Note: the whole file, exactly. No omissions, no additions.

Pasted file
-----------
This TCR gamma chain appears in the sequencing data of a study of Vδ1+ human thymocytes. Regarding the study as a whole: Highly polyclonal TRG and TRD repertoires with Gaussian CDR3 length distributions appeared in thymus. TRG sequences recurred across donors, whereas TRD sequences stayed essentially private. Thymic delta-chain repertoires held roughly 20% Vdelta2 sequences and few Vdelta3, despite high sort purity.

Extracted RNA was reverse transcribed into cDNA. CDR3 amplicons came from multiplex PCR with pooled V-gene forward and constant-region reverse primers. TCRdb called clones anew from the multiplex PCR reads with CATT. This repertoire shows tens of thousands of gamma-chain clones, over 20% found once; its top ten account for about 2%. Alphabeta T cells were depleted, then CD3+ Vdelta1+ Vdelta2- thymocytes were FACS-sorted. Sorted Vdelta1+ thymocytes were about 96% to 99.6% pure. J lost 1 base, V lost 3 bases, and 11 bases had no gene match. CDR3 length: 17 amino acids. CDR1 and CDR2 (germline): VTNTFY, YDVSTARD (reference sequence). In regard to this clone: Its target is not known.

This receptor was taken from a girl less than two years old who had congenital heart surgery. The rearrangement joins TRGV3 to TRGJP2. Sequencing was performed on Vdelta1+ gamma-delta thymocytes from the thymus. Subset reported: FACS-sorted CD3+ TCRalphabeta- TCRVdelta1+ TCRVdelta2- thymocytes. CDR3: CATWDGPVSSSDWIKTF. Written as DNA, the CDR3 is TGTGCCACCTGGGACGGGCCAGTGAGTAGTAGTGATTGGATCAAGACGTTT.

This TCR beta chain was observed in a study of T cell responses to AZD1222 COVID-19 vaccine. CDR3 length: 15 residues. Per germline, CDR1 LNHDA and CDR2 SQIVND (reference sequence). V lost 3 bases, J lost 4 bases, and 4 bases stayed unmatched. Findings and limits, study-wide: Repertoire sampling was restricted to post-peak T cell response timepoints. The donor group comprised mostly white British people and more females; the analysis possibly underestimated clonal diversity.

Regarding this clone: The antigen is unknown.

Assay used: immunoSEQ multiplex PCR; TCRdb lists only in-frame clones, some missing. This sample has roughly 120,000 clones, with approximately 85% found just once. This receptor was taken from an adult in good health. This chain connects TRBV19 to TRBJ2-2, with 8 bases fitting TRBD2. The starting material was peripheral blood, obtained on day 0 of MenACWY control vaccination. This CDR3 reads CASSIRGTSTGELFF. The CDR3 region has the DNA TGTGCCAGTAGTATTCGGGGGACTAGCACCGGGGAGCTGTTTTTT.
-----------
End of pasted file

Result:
This TCR gamma chain appears in the sequencing data of a study of Vδ1+ human thymocytes. Regarding the study as a whole: Highly polyclonal TRG and TRD repertoires with Gaussian CDR3 length distributions appeared in thymus. TRG sequences recurred across donors, whereas TRD sequences stayed essentially private. Thymic delta-chain repertoires held roughly 20% Vdelta2 sequences and few Vdelta3, despite high sort purity.

Extracted RNA was reverse transcribed into cDNA. CDR3 amplicons came from multiplex PCR with pooled V-gene forward and constant-region reverse primers. TCRdb called clones anew from the multiplex PCR reads with CATT. This repertoire shows tens of thousands of gamma-chain clones, over 20% found once; its top ten account for about 2%. Alphabeta T cells were depleted, then CD3+ Vdelta1+ Vdelta2- thymocytes were FACS-sorted. Sorted Vdelta1+ thymocytes were about 96% to 99.6% pure. J lost 1 base, V lost 3 bases, and 11 bases had no gene match. CDR3 length: 17 amino acids. CDR1 and CDR2 (germline): VTNTFY, YDVSTARD (reference sequence). In regard to this clone: Its target is not known.

This receptor was taken from a girl less than two years old who had congenital heart surgery. The rearrangement joins TRGV3 to TRGJP2. Sequencing was performed on Vdelta1+ gamma-delta thymocytes from the thymus. Subset reported: FACS-sorted CD3+ TCRalphabeta- TCRVdelta1+ TCRVdelta2- thymocytes. CDR3: CATWDGPVSSSDWIKTF. Written as DNA, the CDR3 is TGTGCCACCTGGGACGGGCCAGTGAGTAGTAGTGATTGGATCAAGACGTTT.

This TCR beta chain was observed in a study of T cell responses to AZD1222 COVID-19 vaccine. CDR3 length: 15 residues. Per germline, CDR1 LNHDA and CDR2 SQIVND (reference sequence). V lost 3 bases, J lost 4 bases, and 4 bases stayed unmatched. Findings and limits, study-wide: Repertoire sampling was restricted to post-peak T cell response timepoints. The donor group comprised mostly white British people and more females; the analysis possibly underestimated clonal diversity.

Regarding this clone: The antigen is unknown.

Assay used: immunoSEQ multiplex PCR; TCRdb lists only in-frame clones, some missing. This sample has roughly 120,000 clones, with approximately 85% found just once. This receptor was taken from an adult in good health. This chain connects TRBV19 to TRBJ2-2, with 8 bases fitting TRBD2. The starting material was peripheral blood, obtained on day 0 of MenACWY control vaccination. This CDR3 reads CASSIRGTSTGELFF. The CDR3 region has the DNA TGTGCCAGTAGTATTCGGGGGACTAGCACCGGGGAGCTGTTTTTT.